First saw this when I was seven. Mostly memorable for being the only (?) movie I ever watched with aunt Nora. Otherwise I remember it being a pretty cool, very weird space movie which no other kids would discuss with me when I got back home to Texas because no one else had seen it.
Little did I know I was witnessing the feature film debuts by two new stars, Ethan Hawke (left) and River Phoenix (with the glasses).
Also this kid, Jason Presson, who was just as good but never got as far as his costars in the movie world (despite a cameo in Gremlins 2).
And Ethan’s love interest Amanda Peterson, who got her own romantic comedy starring role two years later before disappearing from the screen. She was barely in this movie, the token female character. Ethan kisses her at the end in the above cloud-flying dream-sequence, to show that he has grown up a little bit from his adventures, and to show that despite all this fooling around in basements with his boy friends, he sure ain’t gay. River still might be.
There’s a schoolyard villain, 17-yr-old Bobby Fite, but the coolest character is of course Dick Miller (above) as a helicopter pilot who sees the kids’ spaceship and single-mindedly tracks them down. A villain, perhaps, a stuffy adult authority figure come to put an end to their fun, but when he arrives at the clearing and sees them taking off in the ship, his reaction is unexpectedly sweet… he just smiles and stays behind the trees.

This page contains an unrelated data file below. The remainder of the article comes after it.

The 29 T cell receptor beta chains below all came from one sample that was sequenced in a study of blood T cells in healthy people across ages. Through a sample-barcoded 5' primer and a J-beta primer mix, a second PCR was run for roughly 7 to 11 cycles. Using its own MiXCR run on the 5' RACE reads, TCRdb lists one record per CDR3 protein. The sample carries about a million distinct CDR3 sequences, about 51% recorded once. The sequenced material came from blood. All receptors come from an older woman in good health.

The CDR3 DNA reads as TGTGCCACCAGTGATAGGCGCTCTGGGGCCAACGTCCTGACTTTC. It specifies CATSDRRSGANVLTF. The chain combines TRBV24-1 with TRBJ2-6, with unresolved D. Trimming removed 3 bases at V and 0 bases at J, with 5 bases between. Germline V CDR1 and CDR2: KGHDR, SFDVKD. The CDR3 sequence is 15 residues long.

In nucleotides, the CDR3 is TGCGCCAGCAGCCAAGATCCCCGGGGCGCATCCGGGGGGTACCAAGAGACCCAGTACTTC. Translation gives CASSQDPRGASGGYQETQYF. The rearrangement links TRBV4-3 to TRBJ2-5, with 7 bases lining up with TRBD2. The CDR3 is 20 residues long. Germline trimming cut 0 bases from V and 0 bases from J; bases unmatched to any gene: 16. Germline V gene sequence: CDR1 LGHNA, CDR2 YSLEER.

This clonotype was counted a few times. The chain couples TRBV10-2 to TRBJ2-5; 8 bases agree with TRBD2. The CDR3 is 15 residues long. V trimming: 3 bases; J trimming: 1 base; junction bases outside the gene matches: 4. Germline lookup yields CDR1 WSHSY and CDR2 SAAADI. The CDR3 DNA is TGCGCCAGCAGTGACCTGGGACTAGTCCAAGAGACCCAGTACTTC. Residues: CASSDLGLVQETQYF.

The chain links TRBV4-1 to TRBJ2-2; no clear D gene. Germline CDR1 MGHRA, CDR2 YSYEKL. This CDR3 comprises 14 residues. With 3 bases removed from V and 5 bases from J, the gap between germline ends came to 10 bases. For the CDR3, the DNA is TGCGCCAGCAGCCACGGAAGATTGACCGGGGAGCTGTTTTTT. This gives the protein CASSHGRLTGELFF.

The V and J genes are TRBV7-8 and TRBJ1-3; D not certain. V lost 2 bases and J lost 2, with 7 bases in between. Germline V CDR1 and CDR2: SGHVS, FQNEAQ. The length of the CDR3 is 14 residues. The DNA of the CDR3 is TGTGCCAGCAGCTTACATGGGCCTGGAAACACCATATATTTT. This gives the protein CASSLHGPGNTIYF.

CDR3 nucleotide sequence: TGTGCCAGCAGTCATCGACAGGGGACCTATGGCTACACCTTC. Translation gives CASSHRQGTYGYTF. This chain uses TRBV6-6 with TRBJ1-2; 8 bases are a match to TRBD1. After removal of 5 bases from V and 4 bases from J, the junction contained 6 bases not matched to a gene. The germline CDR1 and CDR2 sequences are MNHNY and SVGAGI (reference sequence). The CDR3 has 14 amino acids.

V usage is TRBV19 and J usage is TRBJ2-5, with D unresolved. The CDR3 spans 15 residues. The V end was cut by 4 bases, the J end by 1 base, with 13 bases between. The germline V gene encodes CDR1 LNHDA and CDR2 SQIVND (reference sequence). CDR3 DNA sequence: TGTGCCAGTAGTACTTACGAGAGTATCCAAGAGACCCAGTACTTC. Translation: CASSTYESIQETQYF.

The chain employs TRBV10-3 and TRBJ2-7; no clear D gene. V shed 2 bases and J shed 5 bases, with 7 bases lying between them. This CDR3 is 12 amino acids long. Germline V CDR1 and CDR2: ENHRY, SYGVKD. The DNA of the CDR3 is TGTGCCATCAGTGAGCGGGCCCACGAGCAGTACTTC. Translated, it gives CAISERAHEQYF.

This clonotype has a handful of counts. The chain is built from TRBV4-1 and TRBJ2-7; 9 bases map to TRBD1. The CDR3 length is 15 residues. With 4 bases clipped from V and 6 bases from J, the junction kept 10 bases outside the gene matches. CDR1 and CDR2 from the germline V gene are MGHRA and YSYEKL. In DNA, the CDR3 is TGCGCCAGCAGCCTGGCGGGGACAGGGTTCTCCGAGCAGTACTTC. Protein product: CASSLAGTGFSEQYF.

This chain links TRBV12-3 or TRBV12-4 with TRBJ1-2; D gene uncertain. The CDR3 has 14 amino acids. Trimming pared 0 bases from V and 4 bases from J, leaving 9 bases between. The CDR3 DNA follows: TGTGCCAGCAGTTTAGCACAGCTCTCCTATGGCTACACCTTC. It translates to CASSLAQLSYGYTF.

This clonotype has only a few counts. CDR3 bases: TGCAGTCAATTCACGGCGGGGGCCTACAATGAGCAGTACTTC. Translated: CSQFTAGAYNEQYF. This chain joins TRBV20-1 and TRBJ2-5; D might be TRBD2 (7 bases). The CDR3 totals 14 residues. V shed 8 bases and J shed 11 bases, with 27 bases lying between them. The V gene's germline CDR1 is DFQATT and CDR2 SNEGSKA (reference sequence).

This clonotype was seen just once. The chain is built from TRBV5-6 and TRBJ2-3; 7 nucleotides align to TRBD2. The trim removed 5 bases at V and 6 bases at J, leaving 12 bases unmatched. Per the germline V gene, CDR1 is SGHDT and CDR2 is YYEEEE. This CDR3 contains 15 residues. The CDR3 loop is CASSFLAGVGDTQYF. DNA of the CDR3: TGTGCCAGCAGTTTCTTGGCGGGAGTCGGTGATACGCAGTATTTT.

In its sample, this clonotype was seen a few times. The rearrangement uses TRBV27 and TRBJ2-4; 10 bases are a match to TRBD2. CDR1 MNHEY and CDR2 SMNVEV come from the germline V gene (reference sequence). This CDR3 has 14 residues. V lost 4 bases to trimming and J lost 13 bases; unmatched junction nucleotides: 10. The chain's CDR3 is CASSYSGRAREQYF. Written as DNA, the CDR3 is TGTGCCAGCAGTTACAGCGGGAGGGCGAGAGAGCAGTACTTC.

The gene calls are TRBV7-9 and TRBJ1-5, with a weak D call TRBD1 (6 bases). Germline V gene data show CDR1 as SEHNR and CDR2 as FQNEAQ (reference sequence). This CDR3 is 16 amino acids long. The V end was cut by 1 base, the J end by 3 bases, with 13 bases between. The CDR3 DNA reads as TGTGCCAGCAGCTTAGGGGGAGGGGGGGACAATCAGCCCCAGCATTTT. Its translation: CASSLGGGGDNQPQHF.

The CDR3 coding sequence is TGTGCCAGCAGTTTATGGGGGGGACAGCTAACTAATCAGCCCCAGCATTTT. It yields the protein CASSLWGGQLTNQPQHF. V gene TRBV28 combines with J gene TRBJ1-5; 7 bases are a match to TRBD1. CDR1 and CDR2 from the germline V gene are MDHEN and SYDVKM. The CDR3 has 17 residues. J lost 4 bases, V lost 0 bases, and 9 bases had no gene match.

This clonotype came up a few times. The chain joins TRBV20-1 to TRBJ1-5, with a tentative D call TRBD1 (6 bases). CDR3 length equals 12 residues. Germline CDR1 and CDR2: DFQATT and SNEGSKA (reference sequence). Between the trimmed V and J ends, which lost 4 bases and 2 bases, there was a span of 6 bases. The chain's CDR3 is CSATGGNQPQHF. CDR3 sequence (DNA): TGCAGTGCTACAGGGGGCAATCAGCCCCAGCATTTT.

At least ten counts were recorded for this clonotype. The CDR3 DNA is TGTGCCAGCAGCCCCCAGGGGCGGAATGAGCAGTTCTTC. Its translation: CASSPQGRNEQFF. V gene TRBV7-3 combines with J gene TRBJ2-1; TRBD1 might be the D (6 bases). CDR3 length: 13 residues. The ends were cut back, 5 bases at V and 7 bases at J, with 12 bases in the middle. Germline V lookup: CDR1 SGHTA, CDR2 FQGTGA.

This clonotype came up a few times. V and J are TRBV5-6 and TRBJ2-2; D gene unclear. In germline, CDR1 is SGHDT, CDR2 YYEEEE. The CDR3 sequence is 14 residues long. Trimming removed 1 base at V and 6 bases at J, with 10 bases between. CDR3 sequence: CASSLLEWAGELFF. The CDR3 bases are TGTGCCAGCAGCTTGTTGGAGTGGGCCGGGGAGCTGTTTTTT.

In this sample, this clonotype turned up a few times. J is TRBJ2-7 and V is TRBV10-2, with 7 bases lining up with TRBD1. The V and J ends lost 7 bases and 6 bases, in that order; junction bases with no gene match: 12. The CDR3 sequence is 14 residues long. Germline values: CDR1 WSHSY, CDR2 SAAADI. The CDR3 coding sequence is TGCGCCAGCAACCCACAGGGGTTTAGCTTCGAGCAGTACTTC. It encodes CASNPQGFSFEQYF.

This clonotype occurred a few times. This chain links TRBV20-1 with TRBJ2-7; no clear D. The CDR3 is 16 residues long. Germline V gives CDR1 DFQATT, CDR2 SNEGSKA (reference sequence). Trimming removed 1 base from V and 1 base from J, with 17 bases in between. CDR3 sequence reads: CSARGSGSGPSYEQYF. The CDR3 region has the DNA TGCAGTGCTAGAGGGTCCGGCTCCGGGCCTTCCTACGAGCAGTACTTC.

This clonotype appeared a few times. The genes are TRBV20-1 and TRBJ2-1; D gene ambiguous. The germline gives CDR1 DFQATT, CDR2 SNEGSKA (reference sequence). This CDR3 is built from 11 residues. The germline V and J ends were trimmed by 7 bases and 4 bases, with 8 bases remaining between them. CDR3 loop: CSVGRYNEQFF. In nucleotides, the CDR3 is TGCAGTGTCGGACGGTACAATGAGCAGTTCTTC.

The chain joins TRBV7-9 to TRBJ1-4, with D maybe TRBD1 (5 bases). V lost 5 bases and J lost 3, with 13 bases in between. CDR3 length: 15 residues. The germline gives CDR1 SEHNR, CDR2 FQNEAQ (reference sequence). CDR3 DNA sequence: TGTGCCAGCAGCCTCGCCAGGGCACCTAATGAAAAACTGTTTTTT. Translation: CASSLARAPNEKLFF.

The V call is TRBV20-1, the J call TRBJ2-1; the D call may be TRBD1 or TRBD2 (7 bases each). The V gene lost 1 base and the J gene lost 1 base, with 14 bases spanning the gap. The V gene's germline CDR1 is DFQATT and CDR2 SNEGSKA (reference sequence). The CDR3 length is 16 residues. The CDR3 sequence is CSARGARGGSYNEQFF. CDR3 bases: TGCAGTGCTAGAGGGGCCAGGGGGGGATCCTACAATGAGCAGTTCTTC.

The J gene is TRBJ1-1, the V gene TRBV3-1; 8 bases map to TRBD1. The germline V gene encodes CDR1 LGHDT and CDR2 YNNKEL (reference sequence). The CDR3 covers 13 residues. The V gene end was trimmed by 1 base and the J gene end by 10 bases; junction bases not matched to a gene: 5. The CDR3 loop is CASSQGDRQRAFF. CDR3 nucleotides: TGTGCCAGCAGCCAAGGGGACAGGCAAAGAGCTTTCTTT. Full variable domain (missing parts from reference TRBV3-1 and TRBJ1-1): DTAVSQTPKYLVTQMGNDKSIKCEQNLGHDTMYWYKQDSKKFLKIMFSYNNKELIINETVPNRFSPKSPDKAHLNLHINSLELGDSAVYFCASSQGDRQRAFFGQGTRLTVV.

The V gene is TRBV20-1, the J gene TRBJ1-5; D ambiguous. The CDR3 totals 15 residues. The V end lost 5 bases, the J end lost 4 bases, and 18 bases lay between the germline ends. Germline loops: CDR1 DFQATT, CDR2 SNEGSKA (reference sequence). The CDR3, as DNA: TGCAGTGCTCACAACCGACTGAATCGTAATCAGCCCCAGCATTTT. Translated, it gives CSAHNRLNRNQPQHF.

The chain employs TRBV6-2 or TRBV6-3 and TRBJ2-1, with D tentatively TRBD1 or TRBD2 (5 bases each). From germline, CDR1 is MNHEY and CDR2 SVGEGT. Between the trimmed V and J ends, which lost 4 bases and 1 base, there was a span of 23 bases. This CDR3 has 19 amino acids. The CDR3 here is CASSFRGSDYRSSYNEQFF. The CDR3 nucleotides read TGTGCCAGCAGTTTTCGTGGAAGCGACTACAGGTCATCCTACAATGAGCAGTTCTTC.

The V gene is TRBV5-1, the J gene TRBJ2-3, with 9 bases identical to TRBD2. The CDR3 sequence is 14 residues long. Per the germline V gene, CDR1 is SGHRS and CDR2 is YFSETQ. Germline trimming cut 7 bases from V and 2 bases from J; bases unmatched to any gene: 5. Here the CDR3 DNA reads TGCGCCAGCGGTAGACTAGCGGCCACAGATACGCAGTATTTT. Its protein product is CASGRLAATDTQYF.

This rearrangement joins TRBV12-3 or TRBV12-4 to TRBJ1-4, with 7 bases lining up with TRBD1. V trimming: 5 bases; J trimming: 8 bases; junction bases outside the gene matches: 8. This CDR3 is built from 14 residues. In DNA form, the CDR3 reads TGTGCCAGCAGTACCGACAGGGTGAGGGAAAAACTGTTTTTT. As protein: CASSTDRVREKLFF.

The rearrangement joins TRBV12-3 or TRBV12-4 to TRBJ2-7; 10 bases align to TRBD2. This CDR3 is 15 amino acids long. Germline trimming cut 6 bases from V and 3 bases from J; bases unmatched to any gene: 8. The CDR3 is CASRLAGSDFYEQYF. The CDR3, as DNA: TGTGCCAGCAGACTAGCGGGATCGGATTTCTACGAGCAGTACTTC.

Computer effects by ILM, makeup by Rob Bottin (fresh off The Thing), music by Jerry Goldsmith, with James Cromwell as River’s absentminded father… a respectable crew. Not at all a bad movie, but I have a hard time summoning up much excitement for it… just a cute little journey with a refreshingly unexpected conclusion.
Nerdy German kid River is friends with picked-on dreamer Ethan. They love drive-ins, sci-fi and horror movies (hello, Joe Dante). Both begin to have a shared dream (the circuit board above), so River builds the board to the dream’s specs and has himself a computer-controlled floating forcefield. After teaming up with bully-baiting Jason, a tough loner kid from an unhappy home, they build a ship (called the Thunder Road, using a seat from a tilt-a-whirl) and test it out, surrounding it with the force field and buzzing their town, using alien technology to peep through Amanda’s window. After another dream which reveals the circuitry for a magical oxygen-generation board (?), they head out to infinity and beyond. Some wacky shenanigans with a giant spider aboard the alien craft that captures them, then they meet the aliens, a boy and a girl. Kids first lines: “I’ve waited all my life to say this… we come in peace.” A stunner from the aliens: “ehhh, what’s up doc?” Cartoony sound effects everywhere, kids don’t seem to know what’s going on, layers of TV shows and static all over the screen. Finally the alien craft is captured by a much much huger alien craft piloted by the parents of the TV-addict earth-meddling kid aliens who first met our heroes, and River’s gang returns to earth vaguely disillusioned. But we end on the kissing cloud dream, so it’s alright.
Bad science: “It was airtight – I couldn’t feel myself speed up or slow down.”
“They’re heeeere” reference to Poltergeist, which Goldsmith and ILM also worked on.